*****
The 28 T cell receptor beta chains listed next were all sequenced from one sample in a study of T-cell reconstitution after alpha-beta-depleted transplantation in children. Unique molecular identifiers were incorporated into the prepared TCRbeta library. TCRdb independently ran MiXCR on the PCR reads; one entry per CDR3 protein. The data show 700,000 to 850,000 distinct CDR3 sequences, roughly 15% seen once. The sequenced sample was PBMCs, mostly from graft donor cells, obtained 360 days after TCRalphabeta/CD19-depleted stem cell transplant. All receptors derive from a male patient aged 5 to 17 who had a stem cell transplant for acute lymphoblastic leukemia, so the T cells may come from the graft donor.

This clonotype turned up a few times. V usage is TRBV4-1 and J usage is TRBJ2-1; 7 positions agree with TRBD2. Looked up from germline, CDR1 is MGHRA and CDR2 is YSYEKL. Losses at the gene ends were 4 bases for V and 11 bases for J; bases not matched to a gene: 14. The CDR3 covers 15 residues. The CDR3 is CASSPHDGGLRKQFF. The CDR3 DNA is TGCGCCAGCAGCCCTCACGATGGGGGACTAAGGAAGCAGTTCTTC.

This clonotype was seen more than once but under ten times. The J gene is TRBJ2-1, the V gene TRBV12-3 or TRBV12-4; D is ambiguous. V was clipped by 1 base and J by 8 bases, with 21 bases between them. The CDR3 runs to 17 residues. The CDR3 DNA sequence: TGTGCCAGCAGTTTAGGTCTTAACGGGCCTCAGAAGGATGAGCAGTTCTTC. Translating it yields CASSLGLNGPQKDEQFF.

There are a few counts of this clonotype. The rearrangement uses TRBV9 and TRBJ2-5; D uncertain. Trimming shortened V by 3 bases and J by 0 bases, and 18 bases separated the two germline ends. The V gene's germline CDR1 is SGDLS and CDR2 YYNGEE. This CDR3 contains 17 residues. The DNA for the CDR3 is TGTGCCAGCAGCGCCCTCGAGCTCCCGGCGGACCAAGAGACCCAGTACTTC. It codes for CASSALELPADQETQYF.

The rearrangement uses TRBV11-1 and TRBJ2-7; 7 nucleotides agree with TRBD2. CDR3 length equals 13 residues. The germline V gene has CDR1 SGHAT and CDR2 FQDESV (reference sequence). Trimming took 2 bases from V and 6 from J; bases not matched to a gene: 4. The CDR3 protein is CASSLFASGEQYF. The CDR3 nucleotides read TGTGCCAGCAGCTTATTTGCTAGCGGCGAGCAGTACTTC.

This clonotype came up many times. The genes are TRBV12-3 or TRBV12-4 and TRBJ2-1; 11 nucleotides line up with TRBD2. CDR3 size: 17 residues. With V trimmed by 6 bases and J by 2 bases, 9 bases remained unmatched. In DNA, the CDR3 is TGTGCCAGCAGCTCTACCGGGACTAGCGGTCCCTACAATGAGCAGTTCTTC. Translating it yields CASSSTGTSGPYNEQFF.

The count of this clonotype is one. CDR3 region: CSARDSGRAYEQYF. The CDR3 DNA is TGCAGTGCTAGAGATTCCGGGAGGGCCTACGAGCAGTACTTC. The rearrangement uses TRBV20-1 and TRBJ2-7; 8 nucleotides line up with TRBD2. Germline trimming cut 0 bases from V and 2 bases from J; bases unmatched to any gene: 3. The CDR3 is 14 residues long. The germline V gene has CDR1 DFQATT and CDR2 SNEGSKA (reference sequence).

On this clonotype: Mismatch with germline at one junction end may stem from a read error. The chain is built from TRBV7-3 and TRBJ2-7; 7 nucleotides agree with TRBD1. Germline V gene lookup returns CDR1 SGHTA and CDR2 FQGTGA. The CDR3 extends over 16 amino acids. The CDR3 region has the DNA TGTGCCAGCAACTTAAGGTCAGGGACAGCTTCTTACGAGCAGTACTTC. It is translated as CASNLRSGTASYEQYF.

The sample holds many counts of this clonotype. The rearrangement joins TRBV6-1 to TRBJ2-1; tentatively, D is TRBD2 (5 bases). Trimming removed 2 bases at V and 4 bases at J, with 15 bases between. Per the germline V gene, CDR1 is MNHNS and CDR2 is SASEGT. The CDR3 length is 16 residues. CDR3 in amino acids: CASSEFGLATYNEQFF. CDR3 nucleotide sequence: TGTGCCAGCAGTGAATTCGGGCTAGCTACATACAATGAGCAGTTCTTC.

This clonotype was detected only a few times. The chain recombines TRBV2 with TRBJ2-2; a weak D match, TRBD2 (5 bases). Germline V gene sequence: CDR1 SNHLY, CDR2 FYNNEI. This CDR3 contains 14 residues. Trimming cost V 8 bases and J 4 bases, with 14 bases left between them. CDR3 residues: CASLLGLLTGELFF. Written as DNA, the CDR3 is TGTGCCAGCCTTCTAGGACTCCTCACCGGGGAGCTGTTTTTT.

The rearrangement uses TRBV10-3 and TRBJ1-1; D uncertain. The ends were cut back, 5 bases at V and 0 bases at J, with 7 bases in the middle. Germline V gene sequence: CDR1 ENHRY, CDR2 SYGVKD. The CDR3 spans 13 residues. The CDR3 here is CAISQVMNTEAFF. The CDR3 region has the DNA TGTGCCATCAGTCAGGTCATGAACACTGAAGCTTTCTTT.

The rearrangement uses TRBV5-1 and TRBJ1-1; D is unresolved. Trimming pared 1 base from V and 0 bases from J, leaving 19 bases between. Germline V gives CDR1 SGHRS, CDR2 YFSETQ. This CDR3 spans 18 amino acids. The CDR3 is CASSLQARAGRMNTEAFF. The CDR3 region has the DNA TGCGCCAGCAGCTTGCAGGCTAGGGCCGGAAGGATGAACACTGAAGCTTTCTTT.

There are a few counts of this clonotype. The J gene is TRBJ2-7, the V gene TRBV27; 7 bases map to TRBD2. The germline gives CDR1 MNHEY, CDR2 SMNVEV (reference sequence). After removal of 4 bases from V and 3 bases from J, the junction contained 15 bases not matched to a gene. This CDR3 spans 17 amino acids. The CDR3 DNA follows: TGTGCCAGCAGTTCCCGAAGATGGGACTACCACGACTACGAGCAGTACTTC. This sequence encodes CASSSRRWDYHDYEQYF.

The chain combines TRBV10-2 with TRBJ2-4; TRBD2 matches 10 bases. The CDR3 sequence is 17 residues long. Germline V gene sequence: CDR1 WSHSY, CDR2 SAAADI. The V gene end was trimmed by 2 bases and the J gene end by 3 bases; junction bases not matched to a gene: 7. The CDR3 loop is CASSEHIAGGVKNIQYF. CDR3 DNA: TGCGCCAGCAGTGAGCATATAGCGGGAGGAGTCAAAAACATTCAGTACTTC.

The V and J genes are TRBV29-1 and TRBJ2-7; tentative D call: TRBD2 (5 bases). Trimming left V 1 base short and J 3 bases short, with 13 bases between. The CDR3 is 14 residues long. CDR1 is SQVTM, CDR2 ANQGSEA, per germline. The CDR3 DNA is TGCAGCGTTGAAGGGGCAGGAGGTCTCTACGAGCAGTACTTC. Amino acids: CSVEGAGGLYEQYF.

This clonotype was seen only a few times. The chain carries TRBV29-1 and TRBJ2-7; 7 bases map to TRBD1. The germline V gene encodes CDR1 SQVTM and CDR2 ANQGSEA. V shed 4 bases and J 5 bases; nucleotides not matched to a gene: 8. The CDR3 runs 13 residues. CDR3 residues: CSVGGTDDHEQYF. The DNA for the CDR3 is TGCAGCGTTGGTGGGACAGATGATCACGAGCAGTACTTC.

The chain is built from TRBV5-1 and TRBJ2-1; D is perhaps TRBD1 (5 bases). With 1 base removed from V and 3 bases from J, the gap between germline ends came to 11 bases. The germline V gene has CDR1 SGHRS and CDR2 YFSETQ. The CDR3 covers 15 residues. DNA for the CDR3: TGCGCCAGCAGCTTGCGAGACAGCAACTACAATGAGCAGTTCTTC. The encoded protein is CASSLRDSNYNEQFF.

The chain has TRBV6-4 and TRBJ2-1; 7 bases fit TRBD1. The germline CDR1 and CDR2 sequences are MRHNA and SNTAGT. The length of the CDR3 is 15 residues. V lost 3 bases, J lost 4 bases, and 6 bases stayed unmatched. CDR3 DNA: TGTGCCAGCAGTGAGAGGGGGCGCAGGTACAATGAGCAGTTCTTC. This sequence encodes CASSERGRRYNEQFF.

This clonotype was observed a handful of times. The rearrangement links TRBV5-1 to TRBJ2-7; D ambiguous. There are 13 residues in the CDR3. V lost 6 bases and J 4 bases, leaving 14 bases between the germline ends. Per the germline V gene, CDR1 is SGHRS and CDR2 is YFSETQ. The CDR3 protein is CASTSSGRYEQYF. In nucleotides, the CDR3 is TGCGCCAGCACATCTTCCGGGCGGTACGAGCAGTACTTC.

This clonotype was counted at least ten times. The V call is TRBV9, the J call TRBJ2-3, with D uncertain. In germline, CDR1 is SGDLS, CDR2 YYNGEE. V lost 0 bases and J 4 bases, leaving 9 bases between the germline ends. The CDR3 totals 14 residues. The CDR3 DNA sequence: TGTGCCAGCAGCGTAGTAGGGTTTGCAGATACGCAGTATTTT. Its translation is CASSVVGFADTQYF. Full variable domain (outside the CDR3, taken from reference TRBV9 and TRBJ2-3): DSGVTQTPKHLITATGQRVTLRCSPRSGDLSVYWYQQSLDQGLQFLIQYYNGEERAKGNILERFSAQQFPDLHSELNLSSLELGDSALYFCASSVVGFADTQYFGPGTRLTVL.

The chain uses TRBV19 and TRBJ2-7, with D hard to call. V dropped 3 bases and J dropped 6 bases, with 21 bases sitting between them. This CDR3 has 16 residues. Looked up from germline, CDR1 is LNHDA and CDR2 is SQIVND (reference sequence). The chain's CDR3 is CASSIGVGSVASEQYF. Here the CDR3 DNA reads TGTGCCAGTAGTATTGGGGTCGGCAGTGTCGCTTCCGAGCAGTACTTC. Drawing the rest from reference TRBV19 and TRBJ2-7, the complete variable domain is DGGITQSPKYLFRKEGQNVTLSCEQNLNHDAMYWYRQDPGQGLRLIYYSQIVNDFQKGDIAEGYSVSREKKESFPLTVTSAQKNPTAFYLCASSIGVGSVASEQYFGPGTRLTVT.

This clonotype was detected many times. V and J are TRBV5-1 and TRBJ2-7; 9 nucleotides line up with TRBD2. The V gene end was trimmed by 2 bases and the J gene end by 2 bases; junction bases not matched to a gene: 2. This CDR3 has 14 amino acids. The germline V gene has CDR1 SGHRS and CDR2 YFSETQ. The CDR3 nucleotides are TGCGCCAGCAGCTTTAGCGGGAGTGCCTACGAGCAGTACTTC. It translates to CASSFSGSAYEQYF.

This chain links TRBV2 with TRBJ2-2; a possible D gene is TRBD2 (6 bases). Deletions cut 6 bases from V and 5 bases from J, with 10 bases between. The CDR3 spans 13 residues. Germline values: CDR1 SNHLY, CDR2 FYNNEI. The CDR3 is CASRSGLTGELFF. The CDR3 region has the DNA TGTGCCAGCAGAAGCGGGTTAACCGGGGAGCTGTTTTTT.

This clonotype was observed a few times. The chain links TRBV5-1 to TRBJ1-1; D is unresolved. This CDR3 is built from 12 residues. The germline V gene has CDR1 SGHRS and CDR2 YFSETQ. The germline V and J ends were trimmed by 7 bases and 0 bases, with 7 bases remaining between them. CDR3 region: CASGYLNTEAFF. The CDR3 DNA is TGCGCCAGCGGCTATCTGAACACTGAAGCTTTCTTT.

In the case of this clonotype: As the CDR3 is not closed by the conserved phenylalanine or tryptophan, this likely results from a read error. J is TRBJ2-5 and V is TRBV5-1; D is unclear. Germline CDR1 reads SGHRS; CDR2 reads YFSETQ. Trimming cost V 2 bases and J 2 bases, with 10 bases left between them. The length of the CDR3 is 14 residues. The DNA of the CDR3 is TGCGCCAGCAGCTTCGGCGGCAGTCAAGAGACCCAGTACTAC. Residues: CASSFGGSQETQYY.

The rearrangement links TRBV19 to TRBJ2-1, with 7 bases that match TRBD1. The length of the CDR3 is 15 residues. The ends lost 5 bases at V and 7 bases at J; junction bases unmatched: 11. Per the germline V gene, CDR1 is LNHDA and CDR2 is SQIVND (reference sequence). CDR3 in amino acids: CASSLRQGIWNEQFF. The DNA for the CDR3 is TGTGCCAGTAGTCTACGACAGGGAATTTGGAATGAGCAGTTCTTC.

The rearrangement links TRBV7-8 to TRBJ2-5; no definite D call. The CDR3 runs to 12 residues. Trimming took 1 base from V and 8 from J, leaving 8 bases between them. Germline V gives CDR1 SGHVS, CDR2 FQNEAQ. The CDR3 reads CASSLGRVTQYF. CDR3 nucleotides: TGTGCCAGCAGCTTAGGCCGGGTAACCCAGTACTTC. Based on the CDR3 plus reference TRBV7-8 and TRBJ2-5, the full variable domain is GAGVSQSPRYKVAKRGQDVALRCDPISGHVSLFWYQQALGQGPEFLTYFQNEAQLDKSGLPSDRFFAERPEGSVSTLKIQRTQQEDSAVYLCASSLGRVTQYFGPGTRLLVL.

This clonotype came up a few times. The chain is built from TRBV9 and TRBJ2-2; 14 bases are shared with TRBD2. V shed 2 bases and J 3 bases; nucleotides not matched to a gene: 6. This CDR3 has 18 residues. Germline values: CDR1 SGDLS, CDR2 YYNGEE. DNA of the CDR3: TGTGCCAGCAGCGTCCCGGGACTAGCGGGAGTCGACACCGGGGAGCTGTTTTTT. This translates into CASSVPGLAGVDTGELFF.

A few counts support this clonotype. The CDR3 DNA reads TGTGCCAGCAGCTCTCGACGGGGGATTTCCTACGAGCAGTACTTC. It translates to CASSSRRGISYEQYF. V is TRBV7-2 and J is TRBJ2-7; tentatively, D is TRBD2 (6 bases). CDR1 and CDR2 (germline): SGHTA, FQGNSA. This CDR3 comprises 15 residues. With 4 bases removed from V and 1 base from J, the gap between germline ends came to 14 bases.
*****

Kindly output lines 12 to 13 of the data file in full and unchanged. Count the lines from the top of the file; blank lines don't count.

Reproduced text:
The rearrangement uses TRBV5-1 and TRBJ1-1; D is unresolved. Trimming pared 1 base from V and 0 bases from J, leaving 19 bases between. Germline V gives CDR1 SGHRS, CDR2 YFSETQ. This CDR3 spans 18 amino acids. The CDR3 is CASSLQARAGRMNTEAFF. The CDR3 region has the DNA TGCGCCAGCAGCTTGCAGGCTAGGGCCGGAAGGATGAACACTGAAGCTTTCTTT.

There are a few counts of this clonotype. The J gene is TRBJ2-7, the V gene TRBV27; 7 bases map to TRBD2. The germline gives CDR1 MNHEY, CDR2 SMNVEV (reference sequence). After removal of 4 bases from V and 3 bases from J, the junction contained 15 bases not matched to a gene. This CDR3 spans 17 amino acids. The CDR3 DNA follows: TGTGCCAGCAGTTCCCGAAGATGGGACTACCACGACTACGAGCAGTACTTC. This sequence encodes CASSSRRWDYHDYEQYF.